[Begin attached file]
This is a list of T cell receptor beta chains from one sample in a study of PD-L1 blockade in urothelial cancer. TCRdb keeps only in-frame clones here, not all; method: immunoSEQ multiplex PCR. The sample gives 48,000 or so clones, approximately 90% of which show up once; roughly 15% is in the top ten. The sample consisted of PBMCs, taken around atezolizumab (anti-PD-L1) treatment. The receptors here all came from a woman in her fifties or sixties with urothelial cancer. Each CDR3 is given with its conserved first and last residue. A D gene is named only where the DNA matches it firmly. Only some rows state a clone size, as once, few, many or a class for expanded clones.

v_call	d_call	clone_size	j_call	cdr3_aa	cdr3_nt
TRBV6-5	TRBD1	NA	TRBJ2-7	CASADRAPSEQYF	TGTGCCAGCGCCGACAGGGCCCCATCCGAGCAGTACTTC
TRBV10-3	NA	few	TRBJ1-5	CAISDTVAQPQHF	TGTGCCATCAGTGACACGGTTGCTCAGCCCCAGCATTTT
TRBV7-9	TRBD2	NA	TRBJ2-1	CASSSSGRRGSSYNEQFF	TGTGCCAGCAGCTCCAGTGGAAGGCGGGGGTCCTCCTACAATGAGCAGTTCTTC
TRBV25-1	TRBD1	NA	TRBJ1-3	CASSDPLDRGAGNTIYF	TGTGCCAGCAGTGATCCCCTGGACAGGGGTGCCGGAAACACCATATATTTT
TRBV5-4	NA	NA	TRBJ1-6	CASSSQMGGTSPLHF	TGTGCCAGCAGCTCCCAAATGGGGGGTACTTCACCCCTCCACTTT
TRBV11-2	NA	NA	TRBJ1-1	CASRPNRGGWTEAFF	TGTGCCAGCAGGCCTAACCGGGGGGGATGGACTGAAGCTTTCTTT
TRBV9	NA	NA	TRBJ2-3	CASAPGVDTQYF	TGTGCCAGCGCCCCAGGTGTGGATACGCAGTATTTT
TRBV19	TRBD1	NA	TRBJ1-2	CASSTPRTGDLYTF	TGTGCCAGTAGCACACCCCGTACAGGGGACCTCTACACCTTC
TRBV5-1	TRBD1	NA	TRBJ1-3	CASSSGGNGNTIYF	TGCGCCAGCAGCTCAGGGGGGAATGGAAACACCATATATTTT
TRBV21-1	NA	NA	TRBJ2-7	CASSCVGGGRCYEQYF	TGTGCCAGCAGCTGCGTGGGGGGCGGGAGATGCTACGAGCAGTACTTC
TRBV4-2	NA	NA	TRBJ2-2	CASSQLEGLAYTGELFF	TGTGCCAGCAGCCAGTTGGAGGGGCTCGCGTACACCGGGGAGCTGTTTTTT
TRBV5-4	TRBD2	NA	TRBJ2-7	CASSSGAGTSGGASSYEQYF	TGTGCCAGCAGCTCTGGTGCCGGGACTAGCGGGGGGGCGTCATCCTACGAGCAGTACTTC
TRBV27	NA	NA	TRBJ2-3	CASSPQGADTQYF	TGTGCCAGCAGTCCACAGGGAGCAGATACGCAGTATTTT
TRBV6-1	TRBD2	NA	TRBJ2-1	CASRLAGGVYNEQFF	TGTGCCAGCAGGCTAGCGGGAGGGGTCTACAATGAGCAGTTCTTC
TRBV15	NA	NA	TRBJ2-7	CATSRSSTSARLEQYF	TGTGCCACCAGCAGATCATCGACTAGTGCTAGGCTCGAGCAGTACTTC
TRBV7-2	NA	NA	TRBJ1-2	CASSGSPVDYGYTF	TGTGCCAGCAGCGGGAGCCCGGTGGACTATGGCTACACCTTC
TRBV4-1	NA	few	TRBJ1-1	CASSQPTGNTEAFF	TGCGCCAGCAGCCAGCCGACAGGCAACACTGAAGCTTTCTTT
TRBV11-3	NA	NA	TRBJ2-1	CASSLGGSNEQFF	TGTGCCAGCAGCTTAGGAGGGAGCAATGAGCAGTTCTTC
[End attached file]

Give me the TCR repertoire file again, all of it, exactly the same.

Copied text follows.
This is a list of T cell receptor beta chains from one sample in a study of PD-L1 blockade in urothelial cancer. TCRdb keeps only in-frame clones here, not all; method: immunoSEQ multiplex PCR. The sample gives 48,000 or so clones, approximately 90% of which show up once; roughly 15% is in the top ten. The sample consisted of PBMCs, taken around atezolizumab (anti-PD-L1) treatment. The receptors here all came from a woman in her fifties or sixties with urothelial cancer. Each CDR3 is given with its conserved first and last residue. A D gene is named only where the DNA matches it firmly. Only some rows state a clone size, as once, few, many or a class for expanded clones.

v_call	d_call	clone_size	j_call	cdr3_aa	cdr3_nt
TRBV6-5	TRBD1	NA	TRBJ2-7	CASADRAPSEQYF	TGTGCCAGCGCCGACAGGGCCCCATCCGAGCAGTACTTC
TRBV10-3	NA	few	TRBJ1-5	CAISDTVAQPQHF	TGTGCCATCAGTGACACGGTTGCTCAGCCCCAGCATTTT
TRBV7-9	TRBD2	NA	TRBJ2-1	CASSSSGRRGSSYNEQFF	TGTGCCAGCAGCTCCAGTGGAAGGCGGGGGTCCTCCTACAATGAGCAGTTCTTC
TRBV25-1	TRBD1	NA	TRBJ1-3	CASSDPLDRGAGNTIYF	TGTGCCAGCAGTGATCCCCTGGACAGGGGTGCCGGAAACACCATATATTTT
TRBV5-4	NA	NA	TRBJ1-6	CASSSQMGGTSPLHF	TGTGCCAGCAGCTCCCAAATGGGGGGTACTTCACCCCTCCACTTT
TRBV11-2	NA	NA	TRBJ1-1	CASRPNRGGWTEAFF	TGTGCCAGCAGGCCTAACCGGGGGGGATGGACTGAAGCTTTCTTT
TRBV9	NA	NA	TRBJ2-3	CASAPGVDTQYF	TGTGCCAGCGCCCCAGGTGTGGATACGCAGTATTTT
TRBV19	TRBD1	NA	TRBJ1-2	CASSTPRTGDLYTF	TGTGCCAGTAGCACACCCCGTACAGGGGACCTCTACACCTTC
TRBV5-1	TRBD1	NA	TRBJ1-3	CASSSGGNGNTIYF	TGCGCCAGCAGCTCAGGGGGGAATGGAAACACCATATATTTT
TRBV21-1	NA	NA	TRBJ2-7	CASSCVGGGRCYEQYF	TGTGCCAGCAGCTGCGTGGGGGGCGGGAGATGCTACGAGCAGTACTTC
TRBV4-2	NA	NA	TRBJ2-2	CASSQLEGLAYTGELFF	TGTGCCAGCAGCCAGTTGGAGGGGCTCGCGTACACCGGGGAGCTGTTTTTT
TRBV5-4	TRBD2	NA	TRBJ2-7	CASSSGAGTSGGASSYEQYF	TGTGCCAGCAGCTCTGGTGCCGGGACTAGCGGGGGGGCGTCATCCTACGAGCAGTACTTC
TRBV27	NA	NA	TRBJ2-3	CASSPQGADTQYF	TGTGCCAGCAGTCCACAGGGAGCAGATACGCAGTATTTT
TRBV6-1	TRBD2	NA	TRBJ2-1	CASRLAGGVYNEQFF	TGTGCCAGCAGGCTAGCGGGAGGGGTCTACAATGAGCAGTTCTTC
TRBV15	NA	NA	TRBJ2-7	CATSRSSTSARLEQYF	TGTGCCACCAGCAGATCATCGACTAGTGCTAGGCTCGAGCAGTACTTC
TRBV7-2	NA	NA	TRBJ1-2	CASSGSPVDYGYTF	TGTGCCAGCAGCGGGAGCCCGGTGGACTATGGCTACACCTTC
TRBV4-1	NA	few	TRBJ1-1	CASSQPTGNTEAFF	TGCGCCAGCAGCCAGCCGACAGGCAACACTGAAGCTTTCTTT
TRBV11-3	NA	NA	TRBJ2-1	CASSLGGSNEQFF	TGTGCCAGCAGCTTAGGAGGGAGCAATGAGCAGTTCTTC